The Chronicle; A Weekly Journal, Devoted to the Interests of Insurance, Manufacturers and Real Estate Volume 62

The Chronicle; A Weekly Journal, Devoted to the Interests of Insurance, Manufacturers and Real Estate Volume 62

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This historic book may have numerous typos and missing text. Purchasers can usually download a free scanned copy of the original book (without typos) from the publisher. Not indexed. Not illustrated. 1898 edition. Excerpt: ... proportion than the impaired lives, his answer will quite probably be " No." You may thus obtain unimpeachable evidence that various companies have not suffered appreciably by the lapse of good risks in undue proportion. A life company which retains its popularity does not, in fact, usually suffer on the score of vitality by reason of discontinuances It may have many lapses in the first year of insurance, but the medical examination is in such cases so recent that the risks remaining during the second year are on the whole unusually good, and the like holds true until the fourth or fifth year. After the third year the lapses in a popular life company are not so numerous, and those which do occur may be traced to one of three causes. The first cause is a change of circumstances, by which the policyholder finds himself unable to meet his premium payments. It is believed that lapses of this class occur in greater proportion among those risks which have become deteriorated in health or in habits, so that the net effect of such lapses is probably favorable. The second cause is that the beneficiary may die or be otherwise provided for, so that the insurance is no longer needed. Lapses from this cause may be presumed to occur in fairly uniform ratio among risks of all grades, and therefore to have little or no effect upon the quality of the risks remaining. The third cause is a change of feeling on the part of the individual policyholder, notwithstanding that he still needs insurance and is able to pay for it. Although the company retains its general popularity, this individual is no longer satisfied. Whether the fault is his own or that of the agent who induced him to insure, or that of the agent of some other company who dislikes more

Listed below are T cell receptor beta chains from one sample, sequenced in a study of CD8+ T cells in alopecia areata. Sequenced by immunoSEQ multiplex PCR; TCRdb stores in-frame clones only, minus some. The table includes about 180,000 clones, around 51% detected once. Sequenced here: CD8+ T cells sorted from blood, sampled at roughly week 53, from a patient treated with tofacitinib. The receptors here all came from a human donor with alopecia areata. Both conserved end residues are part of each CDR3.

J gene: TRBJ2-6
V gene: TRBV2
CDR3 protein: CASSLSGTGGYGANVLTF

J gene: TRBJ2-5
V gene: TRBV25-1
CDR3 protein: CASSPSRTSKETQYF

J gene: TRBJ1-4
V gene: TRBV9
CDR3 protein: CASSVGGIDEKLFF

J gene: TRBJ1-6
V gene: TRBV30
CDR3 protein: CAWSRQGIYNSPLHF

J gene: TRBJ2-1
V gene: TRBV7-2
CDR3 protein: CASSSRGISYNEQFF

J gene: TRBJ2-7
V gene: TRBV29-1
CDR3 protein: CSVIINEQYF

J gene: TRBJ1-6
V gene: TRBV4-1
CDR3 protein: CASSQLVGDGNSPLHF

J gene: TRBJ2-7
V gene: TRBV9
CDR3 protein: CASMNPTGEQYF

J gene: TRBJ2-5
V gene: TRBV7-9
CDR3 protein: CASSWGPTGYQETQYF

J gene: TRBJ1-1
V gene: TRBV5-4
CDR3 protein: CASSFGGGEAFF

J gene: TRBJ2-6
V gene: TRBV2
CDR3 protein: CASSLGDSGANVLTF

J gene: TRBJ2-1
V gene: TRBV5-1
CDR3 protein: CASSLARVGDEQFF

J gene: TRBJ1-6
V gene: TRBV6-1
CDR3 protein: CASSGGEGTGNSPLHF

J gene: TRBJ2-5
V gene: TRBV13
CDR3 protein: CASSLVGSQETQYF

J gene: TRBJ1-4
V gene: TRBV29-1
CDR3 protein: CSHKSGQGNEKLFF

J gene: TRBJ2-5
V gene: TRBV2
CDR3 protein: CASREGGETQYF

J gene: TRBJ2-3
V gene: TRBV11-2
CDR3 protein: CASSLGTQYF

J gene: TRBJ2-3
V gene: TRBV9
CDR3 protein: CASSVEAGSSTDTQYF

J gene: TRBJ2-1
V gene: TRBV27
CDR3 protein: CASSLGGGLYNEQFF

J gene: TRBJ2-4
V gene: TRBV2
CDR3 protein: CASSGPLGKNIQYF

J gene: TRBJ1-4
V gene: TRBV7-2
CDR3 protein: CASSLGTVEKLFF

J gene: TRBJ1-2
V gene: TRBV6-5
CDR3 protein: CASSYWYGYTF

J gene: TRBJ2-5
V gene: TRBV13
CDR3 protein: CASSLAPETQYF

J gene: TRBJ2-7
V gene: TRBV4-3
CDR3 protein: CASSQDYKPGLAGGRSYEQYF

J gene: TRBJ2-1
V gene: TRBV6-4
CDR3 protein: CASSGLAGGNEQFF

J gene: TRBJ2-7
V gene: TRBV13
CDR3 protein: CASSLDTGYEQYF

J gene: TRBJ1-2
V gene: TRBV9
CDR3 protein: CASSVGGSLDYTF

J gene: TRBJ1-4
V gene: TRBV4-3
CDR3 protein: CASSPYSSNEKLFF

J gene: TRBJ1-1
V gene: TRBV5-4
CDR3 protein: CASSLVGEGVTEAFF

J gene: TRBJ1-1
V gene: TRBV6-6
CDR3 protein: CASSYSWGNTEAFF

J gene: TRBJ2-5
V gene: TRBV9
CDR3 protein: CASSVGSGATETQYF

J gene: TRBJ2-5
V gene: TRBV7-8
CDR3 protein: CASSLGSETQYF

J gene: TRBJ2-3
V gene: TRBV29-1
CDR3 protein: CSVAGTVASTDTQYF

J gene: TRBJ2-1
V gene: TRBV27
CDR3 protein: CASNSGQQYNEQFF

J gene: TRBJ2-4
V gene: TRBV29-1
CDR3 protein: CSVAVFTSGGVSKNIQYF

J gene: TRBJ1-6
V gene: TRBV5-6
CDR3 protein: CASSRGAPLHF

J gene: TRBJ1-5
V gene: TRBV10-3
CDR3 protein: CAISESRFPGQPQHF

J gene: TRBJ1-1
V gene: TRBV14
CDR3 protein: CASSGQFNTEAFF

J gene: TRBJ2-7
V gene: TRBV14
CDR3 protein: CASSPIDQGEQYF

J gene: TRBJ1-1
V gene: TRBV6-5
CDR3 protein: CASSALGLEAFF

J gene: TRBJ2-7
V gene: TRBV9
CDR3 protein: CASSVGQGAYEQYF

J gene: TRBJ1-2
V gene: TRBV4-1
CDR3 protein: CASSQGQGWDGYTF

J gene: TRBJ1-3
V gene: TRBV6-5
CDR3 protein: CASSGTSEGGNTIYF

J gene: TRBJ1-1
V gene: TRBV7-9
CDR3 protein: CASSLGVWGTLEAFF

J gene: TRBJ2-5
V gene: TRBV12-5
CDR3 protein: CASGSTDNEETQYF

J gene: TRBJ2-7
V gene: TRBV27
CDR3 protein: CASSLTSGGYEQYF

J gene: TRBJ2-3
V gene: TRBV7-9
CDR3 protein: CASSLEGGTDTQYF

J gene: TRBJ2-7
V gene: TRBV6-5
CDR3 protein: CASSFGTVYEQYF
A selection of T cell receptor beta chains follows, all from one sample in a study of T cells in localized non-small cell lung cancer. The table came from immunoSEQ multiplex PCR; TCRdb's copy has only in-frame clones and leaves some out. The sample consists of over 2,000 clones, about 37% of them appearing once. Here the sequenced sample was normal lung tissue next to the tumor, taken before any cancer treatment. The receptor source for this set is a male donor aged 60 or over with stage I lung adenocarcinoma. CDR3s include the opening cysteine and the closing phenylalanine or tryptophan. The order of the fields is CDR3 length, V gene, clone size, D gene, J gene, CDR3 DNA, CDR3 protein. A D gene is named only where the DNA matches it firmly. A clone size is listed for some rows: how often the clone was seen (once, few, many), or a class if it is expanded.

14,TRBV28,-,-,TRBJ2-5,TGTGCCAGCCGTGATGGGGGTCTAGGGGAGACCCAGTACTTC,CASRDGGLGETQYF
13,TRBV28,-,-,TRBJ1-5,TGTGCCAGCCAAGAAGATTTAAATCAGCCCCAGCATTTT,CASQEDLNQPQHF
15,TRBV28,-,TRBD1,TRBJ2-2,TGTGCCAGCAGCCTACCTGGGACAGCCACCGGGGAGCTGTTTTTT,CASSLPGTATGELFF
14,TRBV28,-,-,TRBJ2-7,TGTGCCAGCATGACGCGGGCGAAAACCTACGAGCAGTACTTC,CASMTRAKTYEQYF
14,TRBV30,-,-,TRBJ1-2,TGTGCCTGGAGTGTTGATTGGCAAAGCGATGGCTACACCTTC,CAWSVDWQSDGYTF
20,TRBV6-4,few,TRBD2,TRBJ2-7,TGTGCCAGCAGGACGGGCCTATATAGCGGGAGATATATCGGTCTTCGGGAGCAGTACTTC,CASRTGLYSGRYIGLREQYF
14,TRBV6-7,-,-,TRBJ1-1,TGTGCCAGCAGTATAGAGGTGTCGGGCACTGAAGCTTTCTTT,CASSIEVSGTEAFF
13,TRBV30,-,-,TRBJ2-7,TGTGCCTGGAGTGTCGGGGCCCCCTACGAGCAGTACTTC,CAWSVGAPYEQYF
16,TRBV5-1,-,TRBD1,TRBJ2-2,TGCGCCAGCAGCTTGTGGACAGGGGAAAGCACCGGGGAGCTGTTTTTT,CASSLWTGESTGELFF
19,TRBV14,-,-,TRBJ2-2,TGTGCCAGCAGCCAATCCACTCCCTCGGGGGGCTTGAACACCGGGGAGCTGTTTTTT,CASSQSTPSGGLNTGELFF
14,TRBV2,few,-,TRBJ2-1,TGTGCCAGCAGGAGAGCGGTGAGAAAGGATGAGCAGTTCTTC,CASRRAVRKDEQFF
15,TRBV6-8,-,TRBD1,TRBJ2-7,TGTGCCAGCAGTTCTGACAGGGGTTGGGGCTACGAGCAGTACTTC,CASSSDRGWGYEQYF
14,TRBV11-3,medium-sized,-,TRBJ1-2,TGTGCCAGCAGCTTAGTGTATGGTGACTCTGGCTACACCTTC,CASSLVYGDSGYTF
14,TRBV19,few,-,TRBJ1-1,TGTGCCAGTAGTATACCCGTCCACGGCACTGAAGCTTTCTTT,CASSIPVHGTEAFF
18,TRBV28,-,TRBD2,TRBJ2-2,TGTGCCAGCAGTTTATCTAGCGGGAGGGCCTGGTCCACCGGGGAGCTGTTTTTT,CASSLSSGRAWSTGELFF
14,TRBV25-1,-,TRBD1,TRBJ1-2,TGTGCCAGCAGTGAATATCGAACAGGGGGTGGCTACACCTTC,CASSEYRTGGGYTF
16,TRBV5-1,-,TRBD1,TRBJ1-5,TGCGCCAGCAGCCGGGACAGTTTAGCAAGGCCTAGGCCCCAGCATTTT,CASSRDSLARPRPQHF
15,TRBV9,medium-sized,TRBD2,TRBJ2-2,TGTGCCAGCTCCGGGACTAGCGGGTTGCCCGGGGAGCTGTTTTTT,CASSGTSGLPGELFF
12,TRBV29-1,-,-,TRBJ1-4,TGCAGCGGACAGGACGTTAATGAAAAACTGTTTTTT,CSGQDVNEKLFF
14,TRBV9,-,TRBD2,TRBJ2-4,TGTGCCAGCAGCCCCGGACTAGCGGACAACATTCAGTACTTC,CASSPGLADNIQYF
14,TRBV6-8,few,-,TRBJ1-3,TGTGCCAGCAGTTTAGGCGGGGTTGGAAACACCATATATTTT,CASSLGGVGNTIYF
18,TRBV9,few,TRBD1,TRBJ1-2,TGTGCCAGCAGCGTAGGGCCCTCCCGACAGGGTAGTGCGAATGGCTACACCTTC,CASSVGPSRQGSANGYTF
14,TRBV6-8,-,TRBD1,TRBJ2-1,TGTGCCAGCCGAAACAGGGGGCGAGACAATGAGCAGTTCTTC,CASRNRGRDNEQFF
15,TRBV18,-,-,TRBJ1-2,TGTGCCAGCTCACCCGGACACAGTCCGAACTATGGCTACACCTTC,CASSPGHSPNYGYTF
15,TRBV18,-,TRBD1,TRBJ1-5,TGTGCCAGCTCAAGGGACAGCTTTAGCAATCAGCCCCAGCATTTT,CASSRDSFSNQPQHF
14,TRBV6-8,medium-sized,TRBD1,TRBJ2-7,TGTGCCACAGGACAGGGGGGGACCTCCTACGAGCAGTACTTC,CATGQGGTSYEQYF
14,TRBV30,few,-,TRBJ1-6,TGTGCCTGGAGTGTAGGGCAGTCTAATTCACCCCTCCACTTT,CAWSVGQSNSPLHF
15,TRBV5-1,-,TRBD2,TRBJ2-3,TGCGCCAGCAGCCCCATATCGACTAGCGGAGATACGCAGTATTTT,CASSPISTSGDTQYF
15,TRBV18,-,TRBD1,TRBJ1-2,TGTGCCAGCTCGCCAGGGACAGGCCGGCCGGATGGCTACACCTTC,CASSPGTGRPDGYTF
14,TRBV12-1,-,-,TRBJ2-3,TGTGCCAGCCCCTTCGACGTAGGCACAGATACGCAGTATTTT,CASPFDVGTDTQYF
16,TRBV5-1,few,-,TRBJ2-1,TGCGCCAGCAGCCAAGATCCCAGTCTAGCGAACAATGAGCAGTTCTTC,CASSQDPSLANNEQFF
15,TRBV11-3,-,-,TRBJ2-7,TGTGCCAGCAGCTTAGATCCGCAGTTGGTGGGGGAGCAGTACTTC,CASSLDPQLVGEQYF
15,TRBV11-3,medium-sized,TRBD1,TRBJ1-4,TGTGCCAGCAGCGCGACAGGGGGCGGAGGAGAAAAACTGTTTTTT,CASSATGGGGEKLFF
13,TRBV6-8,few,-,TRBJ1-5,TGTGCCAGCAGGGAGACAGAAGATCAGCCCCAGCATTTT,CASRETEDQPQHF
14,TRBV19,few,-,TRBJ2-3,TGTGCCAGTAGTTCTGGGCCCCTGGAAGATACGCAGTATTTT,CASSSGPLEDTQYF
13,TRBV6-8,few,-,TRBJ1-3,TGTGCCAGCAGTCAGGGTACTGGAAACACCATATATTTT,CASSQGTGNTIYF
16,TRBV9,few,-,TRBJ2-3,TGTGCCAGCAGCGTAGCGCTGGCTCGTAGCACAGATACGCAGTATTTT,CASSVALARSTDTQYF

Product details

  • Paperback | 82 pages
  • 189 x 246 x 4mm | 163g
  • United States
  • English
  • black & white illustrations
  • 1236931602
  • 9781236931603